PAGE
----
The framework prescribes that plans be identified, implemented, and evaluated. For SEM, this entails planning, identifying goals, objectives and targets and the identification of action steps, ownership of activities, timelines, and outcome measures (KPIs), implementing action steps, monitoring the progress of activities, evaluating, and assessing the impact of activities on outcome measures.
Understanding the comprehensive nature of Strategic Enrollment Management, the System Office and college campuses commit to owning parts of this robust process. The System Office provides overall leadership in three distinct areas, including the planning process, support in prospect and applicant yield and identifying enrollment opportunities , and the development of SEM related dashboards that allow campuses to monitor and evaluate effectiveness. The System Office utilizes data analytics, coordinates comprehensive outreach to Pell Recipients, conducts marketing, and aligns SEM with LSC’s Annual Cycle of Assessment.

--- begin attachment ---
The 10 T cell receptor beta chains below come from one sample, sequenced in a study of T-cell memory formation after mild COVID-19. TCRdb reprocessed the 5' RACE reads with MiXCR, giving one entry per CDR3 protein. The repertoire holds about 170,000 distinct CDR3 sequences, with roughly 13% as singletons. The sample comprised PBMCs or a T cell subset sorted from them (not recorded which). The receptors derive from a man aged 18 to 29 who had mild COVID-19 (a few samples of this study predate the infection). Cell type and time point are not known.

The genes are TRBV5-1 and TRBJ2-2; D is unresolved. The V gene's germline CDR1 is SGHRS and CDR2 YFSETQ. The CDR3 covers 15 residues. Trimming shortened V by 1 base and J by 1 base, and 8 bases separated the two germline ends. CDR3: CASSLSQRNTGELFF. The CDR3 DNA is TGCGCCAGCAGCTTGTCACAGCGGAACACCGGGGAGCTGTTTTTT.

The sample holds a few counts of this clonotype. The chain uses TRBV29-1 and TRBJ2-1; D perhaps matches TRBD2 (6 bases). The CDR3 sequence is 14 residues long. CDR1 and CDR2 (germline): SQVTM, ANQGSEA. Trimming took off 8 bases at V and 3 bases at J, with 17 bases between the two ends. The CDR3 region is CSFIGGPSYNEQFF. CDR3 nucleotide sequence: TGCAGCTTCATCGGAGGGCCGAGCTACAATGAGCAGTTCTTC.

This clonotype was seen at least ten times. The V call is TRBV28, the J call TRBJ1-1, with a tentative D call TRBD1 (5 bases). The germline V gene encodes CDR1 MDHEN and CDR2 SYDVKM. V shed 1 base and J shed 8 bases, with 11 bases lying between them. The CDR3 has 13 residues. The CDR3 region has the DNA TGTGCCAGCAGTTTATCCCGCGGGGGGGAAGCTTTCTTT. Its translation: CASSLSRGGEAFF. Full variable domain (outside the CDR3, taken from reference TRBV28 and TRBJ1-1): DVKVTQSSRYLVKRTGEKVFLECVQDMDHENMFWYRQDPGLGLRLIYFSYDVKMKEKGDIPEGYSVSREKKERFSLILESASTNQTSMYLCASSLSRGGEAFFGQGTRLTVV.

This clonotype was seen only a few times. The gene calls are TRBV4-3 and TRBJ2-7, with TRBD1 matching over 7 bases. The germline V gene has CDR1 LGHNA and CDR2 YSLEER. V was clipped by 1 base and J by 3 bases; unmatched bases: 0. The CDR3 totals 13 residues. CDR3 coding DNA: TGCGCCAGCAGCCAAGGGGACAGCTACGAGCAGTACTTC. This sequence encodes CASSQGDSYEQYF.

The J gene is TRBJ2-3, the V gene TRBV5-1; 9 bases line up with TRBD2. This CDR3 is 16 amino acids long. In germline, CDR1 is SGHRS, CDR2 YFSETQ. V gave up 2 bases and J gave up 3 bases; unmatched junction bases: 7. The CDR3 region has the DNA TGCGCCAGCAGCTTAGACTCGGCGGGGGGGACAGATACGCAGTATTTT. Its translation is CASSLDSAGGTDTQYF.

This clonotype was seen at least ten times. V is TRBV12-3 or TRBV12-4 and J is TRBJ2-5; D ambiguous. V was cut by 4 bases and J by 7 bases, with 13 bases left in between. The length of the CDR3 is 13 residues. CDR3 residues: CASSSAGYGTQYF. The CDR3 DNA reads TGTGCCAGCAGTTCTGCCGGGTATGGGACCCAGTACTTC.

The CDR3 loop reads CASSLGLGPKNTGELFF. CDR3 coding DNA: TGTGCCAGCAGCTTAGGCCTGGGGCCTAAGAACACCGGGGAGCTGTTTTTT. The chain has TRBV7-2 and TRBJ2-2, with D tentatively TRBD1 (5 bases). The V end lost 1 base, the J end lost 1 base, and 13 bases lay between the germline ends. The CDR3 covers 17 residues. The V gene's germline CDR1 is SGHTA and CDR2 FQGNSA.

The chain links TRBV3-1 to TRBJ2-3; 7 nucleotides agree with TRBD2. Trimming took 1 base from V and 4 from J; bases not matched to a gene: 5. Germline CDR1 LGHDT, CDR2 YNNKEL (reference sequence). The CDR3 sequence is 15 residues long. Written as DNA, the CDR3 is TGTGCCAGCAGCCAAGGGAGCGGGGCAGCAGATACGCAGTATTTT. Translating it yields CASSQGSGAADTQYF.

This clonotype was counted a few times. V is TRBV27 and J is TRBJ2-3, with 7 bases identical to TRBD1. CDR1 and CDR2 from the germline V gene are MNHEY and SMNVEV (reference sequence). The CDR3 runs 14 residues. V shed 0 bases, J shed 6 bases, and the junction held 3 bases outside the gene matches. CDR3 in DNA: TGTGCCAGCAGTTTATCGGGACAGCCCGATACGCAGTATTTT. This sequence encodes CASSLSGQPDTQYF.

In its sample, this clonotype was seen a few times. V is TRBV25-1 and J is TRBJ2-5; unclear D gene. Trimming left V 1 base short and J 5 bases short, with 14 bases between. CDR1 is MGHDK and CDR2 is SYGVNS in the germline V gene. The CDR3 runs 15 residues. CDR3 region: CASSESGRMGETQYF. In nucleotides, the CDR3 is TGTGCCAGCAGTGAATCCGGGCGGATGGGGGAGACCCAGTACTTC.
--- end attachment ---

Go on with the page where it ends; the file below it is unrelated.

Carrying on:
Lone Star College campuses are accountable for Section Management, development of comprehensive enrollment and retention efforts, development, implementation and evaluation of campus recruitment strategies, coordination with Independent School Districts, development of conversion strategies, adherence to Annual Cycle of Effectiveness and establishing a SEM plan that aligns with the SEM Framework.
SEM Council Outcomes
The SEM Council successfully completed 15 core outcomes. In addition to the regularly scheduled meetings, additional meetings with the subcommittees, subcommittee chairs, LSC campuses and systems office teams conducted and reviewed research and analysis to determine specific outcomes as identified below.
- Conducted SWOT(s) across the institution to identify Strengths, Weaknesses, Opportunities and Threats in business processes, systems, outreach, recruitment, enrollment, registration, retention efforts and identified potential solutions.
- Identified best practices in enrollment and retention at LSC campuses that can be replicated and scaled across the college.
- Examined IT infrastructure and resources available to support and enhance enrollment and retention efforts.